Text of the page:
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Confronting Your Past: A Defendant’s Right to Come Face-to-Face With an Adverse Witness
United States v. Carter, 907 F.3d 1199 (9th Cir. 2018)


When J.C. was sixteen-years-old, she made the trek from Minnesota to California alone, expecting to be greeted by a new boyfriend who promised to “take care of her.”1 Laron Darrell Carter, otherwise known as “Birdd,” purchased a bus ticket for her and waited for her to arrive. When J.C. finally got to Los Angeles, she was met by a nightmare, rather than a loving boyfriend.

New “Relationship” Was a Nightmare from the Start

Upon arriving in Los Angeles, Carter took J.C. to a local hotel, told her she would be working in commercial sex, and directed her to pose for photographs in lingerie. Carter then posted the photographs in an advertisement on Realizing that the promises he made to her were a lie, J.C. escaped for a short time. However, without any money or shelter, she returned to the hotel, where Carter beat her and whipped her with a belt. The abuse continued, peaking in January 2013, when Carter slammed J.C.’s head into a car window and sexually assaulted her.2 J.C. escaped to a nail salon and was eventually connected with the Los Angeles County Sheriff’s Office.

Trial, Sentencing, and Appeal

After J.C. escaped, investigators discovered the extent of Carter’s crimes – he had been trafficking multiple girls since 2003. Throughout the five-day trial, evidence showed that he trafficked girls as young as thirteen-years-old and subjected some of them to violence, including punching them in the face and whipping them with belts.

In July 2016, Carter was convicted of seven counts of sex trafficking of a minor by force, fraud, and coercion and seven counts of transporting a child to engage in prostitution. In addition to J.C., Carter transported other girls from California to Arizona, Texas, Georgia, Washington D.C., and Nevada.

During the trial, J.C., who was now an adult, was seven-months pregnant. After being advised by her doctor not to travel, the trial court allowed J.C. to testify via two-way video. However, after being convicted of seven counts of 18 U.S.C. § 1591 and seven counts of 18 U.S.C. § 2423(a), Carter appealed, arguing that permitting J.C. to testify via two-way video violated his Sixth Amendment right to confront the witness against him.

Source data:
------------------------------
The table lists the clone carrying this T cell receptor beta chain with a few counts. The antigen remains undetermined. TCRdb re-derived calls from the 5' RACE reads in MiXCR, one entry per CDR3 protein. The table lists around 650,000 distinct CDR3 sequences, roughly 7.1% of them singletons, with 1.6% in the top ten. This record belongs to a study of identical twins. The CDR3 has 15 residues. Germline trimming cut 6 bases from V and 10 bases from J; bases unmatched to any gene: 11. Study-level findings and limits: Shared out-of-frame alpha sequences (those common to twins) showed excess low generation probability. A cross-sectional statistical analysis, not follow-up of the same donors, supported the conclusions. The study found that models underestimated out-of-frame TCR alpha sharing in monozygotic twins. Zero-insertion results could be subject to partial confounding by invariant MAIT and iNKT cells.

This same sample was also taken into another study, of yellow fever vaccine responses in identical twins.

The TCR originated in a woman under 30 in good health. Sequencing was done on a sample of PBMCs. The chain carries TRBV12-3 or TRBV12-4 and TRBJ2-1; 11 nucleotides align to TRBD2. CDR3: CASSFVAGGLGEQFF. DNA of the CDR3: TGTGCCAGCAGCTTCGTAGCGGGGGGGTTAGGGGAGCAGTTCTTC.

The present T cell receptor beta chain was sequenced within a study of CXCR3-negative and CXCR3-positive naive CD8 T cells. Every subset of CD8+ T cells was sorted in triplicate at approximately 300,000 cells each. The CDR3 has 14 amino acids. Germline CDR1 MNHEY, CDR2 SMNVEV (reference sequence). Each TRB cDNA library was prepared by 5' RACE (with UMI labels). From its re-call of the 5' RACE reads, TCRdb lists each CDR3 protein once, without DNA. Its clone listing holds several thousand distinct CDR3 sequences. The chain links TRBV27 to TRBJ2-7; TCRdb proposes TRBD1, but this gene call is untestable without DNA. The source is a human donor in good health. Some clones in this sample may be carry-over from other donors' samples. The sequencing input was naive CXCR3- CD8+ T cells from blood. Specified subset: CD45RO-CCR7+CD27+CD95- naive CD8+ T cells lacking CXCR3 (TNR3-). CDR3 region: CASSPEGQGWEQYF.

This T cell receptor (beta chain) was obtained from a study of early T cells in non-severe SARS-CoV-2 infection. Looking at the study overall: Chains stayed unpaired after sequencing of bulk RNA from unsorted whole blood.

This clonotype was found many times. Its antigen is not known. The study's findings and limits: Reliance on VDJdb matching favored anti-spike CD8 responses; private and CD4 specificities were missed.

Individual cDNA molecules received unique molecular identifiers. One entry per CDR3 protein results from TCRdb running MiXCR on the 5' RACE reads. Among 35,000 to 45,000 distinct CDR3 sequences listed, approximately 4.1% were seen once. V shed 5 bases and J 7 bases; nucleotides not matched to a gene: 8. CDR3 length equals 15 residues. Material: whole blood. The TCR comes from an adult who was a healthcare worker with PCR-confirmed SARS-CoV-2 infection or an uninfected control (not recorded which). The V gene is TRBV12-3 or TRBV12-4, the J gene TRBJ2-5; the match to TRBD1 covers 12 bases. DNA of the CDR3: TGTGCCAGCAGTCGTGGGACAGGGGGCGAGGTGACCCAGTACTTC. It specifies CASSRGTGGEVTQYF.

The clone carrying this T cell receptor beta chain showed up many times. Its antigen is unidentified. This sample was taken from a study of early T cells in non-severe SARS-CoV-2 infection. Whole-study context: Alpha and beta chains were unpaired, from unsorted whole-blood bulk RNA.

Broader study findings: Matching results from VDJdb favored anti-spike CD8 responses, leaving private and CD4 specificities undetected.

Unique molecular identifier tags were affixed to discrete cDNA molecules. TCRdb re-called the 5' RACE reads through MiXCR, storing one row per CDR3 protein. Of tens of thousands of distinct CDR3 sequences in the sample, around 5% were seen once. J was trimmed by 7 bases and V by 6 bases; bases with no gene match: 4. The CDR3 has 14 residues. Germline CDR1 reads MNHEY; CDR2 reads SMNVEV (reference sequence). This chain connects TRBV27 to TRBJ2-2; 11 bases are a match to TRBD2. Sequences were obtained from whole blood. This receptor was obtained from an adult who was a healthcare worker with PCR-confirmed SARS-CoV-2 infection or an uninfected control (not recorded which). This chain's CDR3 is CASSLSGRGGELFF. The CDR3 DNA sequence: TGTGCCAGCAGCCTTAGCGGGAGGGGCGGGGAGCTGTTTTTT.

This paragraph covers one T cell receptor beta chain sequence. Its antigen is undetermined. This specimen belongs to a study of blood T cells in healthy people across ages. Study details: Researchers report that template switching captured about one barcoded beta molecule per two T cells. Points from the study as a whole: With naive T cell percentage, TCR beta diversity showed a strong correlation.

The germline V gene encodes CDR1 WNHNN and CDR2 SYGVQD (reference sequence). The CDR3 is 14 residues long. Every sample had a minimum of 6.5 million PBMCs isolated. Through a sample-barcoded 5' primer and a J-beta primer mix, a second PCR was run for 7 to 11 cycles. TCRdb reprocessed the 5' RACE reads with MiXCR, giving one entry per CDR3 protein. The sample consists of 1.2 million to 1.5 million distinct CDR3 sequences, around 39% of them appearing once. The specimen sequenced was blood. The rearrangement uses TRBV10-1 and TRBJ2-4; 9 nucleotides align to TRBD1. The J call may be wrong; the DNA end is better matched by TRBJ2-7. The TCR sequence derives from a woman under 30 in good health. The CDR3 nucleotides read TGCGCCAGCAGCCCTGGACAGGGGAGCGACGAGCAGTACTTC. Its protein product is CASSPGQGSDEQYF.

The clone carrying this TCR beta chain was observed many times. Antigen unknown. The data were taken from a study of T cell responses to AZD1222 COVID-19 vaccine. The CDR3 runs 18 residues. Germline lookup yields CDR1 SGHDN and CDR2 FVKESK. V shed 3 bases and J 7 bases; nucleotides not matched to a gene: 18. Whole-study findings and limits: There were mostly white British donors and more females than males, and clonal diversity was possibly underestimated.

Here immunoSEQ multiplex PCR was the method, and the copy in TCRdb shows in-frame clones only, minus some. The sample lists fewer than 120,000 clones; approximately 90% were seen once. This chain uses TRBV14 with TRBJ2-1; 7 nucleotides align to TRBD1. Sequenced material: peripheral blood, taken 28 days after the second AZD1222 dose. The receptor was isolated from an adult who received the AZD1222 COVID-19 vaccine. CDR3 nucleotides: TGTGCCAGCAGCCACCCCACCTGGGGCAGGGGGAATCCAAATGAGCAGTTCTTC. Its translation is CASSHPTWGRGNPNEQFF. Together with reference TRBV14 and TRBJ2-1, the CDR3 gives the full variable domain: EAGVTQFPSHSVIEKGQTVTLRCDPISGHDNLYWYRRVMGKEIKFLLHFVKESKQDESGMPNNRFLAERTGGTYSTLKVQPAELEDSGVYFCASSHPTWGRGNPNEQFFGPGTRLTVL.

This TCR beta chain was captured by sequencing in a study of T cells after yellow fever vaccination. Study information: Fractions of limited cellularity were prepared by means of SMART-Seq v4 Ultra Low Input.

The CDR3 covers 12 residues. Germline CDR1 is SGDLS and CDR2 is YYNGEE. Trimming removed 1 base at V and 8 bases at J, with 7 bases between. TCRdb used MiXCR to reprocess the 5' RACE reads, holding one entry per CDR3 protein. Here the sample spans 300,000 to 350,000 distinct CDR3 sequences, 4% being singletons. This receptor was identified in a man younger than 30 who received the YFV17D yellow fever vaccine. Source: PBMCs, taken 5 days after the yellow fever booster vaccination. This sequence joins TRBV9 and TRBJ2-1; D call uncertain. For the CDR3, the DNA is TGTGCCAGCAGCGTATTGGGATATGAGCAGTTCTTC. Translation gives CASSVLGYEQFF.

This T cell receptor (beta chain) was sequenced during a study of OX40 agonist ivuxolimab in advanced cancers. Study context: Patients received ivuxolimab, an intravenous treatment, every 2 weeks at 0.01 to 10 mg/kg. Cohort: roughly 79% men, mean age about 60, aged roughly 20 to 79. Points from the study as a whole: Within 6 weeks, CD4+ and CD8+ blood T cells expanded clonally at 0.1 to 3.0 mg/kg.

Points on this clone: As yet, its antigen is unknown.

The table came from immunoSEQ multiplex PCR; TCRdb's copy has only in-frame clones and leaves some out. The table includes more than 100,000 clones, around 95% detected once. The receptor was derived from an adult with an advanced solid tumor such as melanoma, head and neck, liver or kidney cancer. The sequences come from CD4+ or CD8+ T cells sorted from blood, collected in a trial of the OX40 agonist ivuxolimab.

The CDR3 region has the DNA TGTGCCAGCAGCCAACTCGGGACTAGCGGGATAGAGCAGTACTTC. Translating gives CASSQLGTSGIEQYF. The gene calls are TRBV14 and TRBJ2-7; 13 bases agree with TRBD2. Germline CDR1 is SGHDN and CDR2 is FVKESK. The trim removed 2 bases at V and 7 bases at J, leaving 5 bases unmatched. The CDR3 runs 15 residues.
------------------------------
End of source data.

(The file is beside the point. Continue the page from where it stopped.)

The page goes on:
The Confrontation Clause in the Sixth Amendment provides a criminal defendant the right to face those who testify against him and the right to conduct cross-examination against that witness.3 Criminal defendants have a right to “physical, face-to-face confrontation at trial,” and video can only be used as an appropriate substitute when it is “necessary” to do so and “the reliability of the testimony is otherwise assured.”4

The Ninth Circuit Court of Appeals agreed with the defendant, holding that the trial court’s decision to allow J.C. to testify via two-way video violated the Confrontation Clause. The Court noted that, although J.C. was unable to travel to Court for the trial, alternatives were available for obtaining her testimony that could have “preserved Carter’s right to physical confrontation, [making] the use of a remote video procedure not necessary in this case.”5 For example, the Court noted that the defendant and counsel could have traveled to Minnesota for J.C.’s testimony, or the Court could have granted a continuance until J.C. was able to travel to the Ninth Circuit.

U.S. Post Office & Courthouse, 7th & Mission Sts, SF

The Supreme Court of the United States has addressed this issue twice: in Coy v. Iowa and in Craig v. Maryland. In Coy, the Court held that the placement of a screen between the defendant and two child witnesses, which allowed the “witnesses to avoid viewing [the defendant] as they gave their testimony,” constituted an “obvious … violation of the defendant’s right to face-to-face encounter.”6 In Craig, the Court held that “a defendant’s right to confront accusatory witnesses may be satisfied absent a physical, face-to-face confrontation at trial only where” (1) the “denial of such confrontation is necessary to further an important public policy,” and (2) “the reliability of the testimony is otherwise assured.”7 During the trial, J.C. was sworn in as an in-person witness would be, and the jurors were instructed to treat the testimony “the same as a witness who is physically present in the courtroom.”8 However, J.C. had difficulty identifying the defendant because she had difficulty seeing the courtroom clearly.